Pre-entry screening and the border procedure: It was suggested that caution needs to be used to ensure that adequate procedural guarantees for the protection of fundamental rights are followed for the pre-entry screening and the border procedure.137, 138 This is particularly the case with the possibility to assess an application for asylum without authorising the applicant’s entry in the territory of the Member State, which may be seen as having implications for full access to the right to asylum and the fulfilment of the principle of non-refoulement.139  On the proposal to accelerate the examination of an application for applicants coming from countries with an average EU recognition rate of equal or lower than 20%, concerns were expressed that such a practice may lead to the creation of two different standards in asylum procedures depending on the applicant’s country of origin.140  It was also suggested that the applicable timelines for the border procedure may lead to an applicant’s prolonged stay at the border with limited access to services typically provided by entities which do not operate at the borders (e.g. legal assistance and access to information). Another point of discussion was the adequacy of reception conditions for migrants and asylum seekers at the borders,141, 142 while it was also noted that the suggested screening and border procedure may increase the risk of detention.143144145 

Situations of crisis and force majeure: The possibility to apply the accelerated border procedure to applicants of a nationality with an EU-wide recognition rate of 75% or lower created concern, potentially increasing the use of this procedure.146 The regulation allows suspending the registration of applications up to 3 months during a situation of crisis, which leads to concerns about the adequacy of reception conditions at the border and access to basic rights during that period.147

Negative decisions, appeals and return: Doubts were expressed if the proposed time limit for appeals is sufficient for applicants to effectively challenge a negative decision.148 Questions were also raised about the availability of return counselling and reintegration support at the border.149 

Consideration of statelessness: Despite the growing numbers of stateless people among those seeking protection in Europe, it was suggested that the pact missed the opportunity to mainstream statelessness in asylum and migration and ensure adequate law and policy responses for the protection of the rights of stateless people.150  

Following the presentation of the pact, UNHCR put forth a proposal for a three-step border procedure resulting in relocation or return, with a focus on in-merits procedures instead of admissibility procedures. The proposed procedure would be based on the following key principles:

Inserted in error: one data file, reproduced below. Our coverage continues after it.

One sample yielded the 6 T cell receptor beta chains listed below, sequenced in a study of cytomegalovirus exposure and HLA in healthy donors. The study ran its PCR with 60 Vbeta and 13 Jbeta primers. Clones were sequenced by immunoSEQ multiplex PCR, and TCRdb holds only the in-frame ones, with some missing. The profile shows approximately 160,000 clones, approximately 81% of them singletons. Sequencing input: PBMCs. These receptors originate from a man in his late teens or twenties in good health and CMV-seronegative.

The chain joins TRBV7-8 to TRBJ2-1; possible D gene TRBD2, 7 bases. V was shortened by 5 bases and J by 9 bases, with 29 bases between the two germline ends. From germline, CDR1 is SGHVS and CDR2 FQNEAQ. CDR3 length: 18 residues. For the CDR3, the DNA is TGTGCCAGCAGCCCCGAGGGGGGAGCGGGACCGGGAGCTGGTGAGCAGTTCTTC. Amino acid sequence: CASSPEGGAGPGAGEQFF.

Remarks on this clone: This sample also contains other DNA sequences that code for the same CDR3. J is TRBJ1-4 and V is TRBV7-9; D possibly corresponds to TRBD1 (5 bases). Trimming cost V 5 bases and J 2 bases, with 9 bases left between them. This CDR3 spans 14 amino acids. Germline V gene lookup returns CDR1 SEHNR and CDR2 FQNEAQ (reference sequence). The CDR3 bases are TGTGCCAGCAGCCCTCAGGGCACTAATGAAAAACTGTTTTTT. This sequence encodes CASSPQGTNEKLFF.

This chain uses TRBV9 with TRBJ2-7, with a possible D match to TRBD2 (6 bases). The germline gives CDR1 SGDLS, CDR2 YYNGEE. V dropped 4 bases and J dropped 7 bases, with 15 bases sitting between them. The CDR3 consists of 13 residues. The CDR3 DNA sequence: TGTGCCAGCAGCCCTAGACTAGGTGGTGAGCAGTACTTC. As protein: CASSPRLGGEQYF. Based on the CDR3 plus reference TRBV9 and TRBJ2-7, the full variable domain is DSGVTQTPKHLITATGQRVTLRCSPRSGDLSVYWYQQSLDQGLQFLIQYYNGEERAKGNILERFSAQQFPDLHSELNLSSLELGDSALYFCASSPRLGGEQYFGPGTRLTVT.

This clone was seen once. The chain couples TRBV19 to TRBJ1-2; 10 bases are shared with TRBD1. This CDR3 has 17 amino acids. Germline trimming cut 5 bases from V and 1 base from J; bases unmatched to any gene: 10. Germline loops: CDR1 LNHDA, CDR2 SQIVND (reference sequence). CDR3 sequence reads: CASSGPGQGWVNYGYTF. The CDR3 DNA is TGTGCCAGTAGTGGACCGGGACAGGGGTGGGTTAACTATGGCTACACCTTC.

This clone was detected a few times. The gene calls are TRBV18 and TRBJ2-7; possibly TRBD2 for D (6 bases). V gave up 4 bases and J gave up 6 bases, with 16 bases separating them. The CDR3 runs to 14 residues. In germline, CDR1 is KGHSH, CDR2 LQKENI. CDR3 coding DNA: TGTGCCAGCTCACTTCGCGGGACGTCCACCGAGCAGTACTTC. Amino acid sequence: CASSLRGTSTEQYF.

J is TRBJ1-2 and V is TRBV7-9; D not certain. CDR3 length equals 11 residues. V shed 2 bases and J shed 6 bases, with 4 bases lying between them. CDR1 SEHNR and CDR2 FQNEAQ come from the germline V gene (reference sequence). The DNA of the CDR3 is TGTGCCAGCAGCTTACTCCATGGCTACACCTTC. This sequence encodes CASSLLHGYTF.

Guaranteeing reliable access to territory;
Maintaining fairness, efficiency and in-merit border procedures;
Early identification and consideration of specific applicant needs; and
Ensuring detention-related safeguards.151

The European Council on Refugees and Exiles (ECRE) also published a number of policy notes and commentaries on the European Commission’s proposals.152 
 

 

 


 

[vii] The 2016 proposal called for a simpler asylum procedure; reinforced guarantees for asylum applicants with special needs and unaccompanied children; defined clearer obligations for applicants to cooperate with authorities and stricter rules to prevent abuse; and streamlined and harmonised rules related to safe countries of origin and safe third countries.
[viii] The maximum duration of the border procedure for carrying out a return is extended by an additional 8 weeks, and new, targeted cases are introduced when the risk of absconding can be presumed, unless proven otherwise. The timeframe for the implementation of the obligation to relocate or undertake a return sponsorship can be extended when a Member State is in a situation of force majeure which renders it impossible to fulfil these obligations.
[ix] Any Member State may decide not to impose sanctions with regard to the behaviour defined in paragraph 1(a) by applying its national law and practice for cases where the aim of the behaviour is to provide humanitarian assistance to the person concerned.” Council Directive 2002/90/EC of 28 November 2002 defining the facilitation of unauthorised entry, transit and residence. https://eur-lex.europa.eu/legal-content/EN/ALL/?uri=CELEX%3A32002L0090

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[93] European Commission. (2020, September 23). A fresh start on migration: Building confidence and striking a new balance between responsibility and solidarity. https://ec.europa.eu/commission/presscorner/detail/en/ip_20_1706
[94] European Commission. (September 2020). Factsheet: New Pact on Migration and Asylum. https://ec.europa.eu/info/sites/info/files/new-pact-on-migration-and-asylum-package_1.pdf
[95] European Commission. (2020, September 23). Communication from the Commission to the European Parliament, the Council, the European Economic and Social Committee and the Committee of the Regions on a New Pact on Migration and Asylum, COM/2020/609 final. https://eur-lex.europa.eu/legal-content/EN/TXT/?qid=1601287338054&uri=COM:2020:609:FIN